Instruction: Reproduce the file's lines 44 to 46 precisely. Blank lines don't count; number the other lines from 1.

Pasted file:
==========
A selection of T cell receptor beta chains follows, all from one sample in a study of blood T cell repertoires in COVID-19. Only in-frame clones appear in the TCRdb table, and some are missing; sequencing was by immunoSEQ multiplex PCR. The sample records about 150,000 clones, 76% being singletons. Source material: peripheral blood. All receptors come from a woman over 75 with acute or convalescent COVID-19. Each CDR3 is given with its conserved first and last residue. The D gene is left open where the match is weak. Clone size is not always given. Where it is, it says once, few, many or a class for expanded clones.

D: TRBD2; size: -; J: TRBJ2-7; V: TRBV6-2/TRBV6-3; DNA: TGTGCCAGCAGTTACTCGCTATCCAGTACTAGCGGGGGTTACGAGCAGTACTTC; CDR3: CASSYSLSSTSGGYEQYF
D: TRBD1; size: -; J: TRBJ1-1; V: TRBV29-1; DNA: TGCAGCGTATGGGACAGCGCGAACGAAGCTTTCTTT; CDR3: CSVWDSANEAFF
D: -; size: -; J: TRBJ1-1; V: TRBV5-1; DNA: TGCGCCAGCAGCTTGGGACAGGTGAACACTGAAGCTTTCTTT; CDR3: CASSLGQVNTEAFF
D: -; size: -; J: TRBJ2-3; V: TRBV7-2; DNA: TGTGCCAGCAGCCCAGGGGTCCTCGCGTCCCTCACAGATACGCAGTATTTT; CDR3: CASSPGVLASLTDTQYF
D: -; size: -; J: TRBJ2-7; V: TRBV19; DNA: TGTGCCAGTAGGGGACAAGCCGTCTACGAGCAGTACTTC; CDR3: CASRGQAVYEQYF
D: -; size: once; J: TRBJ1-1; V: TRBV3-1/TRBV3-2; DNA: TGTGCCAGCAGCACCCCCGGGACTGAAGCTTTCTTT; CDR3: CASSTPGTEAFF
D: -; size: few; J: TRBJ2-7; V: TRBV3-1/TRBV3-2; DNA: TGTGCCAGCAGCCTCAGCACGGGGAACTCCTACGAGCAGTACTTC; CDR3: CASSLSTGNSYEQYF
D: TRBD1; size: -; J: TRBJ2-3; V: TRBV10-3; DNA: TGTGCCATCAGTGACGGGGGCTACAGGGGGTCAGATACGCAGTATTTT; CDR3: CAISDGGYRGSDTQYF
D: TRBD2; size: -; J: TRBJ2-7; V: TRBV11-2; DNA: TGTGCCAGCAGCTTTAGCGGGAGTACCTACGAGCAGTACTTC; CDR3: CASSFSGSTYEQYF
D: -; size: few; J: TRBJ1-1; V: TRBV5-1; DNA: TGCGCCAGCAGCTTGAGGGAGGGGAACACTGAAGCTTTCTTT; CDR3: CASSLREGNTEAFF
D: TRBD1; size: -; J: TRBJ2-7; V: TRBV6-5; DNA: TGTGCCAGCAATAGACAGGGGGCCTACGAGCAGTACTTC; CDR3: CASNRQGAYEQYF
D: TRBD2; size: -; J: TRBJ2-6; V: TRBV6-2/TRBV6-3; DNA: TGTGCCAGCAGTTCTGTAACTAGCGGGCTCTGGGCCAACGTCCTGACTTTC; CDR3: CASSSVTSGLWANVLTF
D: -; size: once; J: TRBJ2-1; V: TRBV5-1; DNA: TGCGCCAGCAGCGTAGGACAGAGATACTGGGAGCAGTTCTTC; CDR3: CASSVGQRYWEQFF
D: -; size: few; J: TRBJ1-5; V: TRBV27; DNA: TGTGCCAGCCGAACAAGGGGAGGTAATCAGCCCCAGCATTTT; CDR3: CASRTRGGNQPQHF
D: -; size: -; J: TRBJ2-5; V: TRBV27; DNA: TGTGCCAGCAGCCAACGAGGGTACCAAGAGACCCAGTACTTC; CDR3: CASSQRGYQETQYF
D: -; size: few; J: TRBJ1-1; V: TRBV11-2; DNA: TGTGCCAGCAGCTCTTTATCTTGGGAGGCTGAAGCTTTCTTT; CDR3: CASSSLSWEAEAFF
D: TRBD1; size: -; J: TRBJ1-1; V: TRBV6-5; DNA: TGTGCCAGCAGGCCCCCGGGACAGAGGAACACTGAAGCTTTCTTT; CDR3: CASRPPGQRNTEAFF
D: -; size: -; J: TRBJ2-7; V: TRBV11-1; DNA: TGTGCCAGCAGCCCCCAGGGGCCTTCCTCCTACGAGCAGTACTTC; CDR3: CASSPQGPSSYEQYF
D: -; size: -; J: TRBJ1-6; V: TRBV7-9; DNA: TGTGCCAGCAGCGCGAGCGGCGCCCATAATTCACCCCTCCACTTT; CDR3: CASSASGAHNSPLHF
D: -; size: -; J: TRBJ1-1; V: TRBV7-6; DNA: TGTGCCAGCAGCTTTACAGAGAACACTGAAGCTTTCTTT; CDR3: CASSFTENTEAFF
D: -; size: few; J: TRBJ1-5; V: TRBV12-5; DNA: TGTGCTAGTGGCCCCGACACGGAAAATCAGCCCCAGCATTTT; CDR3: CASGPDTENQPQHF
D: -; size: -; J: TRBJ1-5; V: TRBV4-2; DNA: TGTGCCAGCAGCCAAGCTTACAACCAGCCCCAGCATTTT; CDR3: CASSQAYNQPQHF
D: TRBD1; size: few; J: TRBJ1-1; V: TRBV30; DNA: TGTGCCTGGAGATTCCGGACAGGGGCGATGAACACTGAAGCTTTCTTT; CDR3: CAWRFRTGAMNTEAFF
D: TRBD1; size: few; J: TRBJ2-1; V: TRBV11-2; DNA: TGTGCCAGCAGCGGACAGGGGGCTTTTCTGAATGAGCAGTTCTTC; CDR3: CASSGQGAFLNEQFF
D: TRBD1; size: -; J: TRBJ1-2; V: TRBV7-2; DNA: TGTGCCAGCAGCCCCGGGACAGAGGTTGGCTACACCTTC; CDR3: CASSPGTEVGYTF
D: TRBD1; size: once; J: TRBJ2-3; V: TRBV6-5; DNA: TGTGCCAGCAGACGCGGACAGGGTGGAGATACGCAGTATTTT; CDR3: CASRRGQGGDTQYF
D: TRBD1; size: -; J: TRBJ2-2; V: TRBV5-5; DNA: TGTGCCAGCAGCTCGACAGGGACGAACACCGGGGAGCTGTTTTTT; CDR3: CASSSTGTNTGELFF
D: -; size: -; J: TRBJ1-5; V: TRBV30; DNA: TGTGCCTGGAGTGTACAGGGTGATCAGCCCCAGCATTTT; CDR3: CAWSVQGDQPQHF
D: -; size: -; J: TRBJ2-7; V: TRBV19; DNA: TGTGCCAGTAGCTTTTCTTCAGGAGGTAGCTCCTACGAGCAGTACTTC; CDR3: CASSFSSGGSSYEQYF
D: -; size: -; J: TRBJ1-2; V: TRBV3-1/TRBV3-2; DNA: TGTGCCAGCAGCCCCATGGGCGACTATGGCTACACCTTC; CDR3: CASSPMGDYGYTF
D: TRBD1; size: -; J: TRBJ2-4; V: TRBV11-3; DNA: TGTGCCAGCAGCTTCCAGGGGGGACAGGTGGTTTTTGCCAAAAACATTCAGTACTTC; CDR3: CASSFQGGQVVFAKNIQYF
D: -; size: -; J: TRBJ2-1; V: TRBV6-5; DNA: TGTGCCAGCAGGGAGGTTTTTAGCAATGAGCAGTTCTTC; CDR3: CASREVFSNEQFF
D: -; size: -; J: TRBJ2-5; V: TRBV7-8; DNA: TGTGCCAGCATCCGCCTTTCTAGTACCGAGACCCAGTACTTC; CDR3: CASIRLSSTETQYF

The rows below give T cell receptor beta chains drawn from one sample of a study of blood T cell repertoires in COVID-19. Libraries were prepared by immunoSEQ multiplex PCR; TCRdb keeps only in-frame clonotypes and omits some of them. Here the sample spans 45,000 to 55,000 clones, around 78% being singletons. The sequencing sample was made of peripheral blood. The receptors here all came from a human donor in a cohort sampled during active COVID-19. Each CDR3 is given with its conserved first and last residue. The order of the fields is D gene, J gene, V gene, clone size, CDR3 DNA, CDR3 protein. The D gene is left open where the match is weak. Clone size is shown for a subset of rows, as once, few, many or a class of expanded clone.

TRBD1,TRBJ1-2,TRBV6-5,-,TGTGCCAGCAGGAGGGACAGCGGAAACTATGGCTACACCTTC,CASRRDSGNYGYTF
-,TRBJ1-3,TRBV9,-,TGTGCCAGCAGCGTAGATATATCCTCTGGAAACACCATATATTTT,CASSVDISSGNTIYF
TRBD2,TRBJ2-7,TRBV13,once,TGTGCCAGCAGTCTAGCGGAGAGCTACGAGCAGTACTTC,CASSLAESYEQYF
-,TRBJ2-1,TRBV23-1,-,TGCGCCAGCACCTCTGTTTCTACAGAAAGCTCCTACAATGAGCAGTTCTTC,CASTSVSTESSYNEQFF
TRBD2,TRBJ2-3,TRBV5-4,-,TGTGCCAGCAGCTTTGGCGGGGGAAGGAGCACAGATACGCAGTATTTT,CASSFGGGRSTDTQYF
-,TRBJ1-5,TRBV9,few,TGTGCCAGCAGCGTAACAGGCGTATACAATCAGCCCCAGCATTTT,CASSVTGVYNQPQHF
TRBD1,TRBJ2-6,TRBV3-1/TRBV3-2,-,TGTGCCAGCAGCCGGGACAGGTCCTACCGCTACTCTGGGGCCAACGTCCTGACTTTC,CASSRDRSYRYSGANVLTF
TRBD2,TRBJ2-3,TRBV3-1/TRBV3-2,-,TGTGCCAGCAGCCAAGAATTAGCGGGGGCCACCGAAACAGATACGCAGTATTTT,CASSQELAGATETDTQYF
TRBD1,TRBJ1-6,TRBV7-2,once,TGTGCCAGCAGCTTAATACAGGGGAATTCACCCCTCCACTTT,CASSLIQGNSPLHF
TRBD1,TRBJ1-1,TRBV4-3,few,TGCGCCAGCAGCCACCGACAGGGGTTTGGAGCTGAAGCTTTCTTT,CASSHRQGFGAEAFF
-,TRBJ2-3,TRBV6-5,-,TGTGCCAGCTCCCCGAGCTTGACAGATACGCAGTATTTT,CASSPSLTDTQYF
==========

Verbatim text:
TRBD1,TRBJ1-6,TRBV7-2,once,TGTGCCAGCAGCTTAATACAGGGGAATTCACCCCTCCACTTT,CASSLIQGNSPLHF
TRBD1,TRBJ1-1,TRBV4-3,few,TGCGCCAGCAGCCACCGACAGGGGTTTGGAGCTGAAGCTTTCTTT,CASSHRQGFGAEAFF
-,TRBJ2-3,TRBV6-5,-,TGTGCCAGCTCCCCGAGCTTGACAGATACGCAGTATTTT,CASSPSLTDTQYF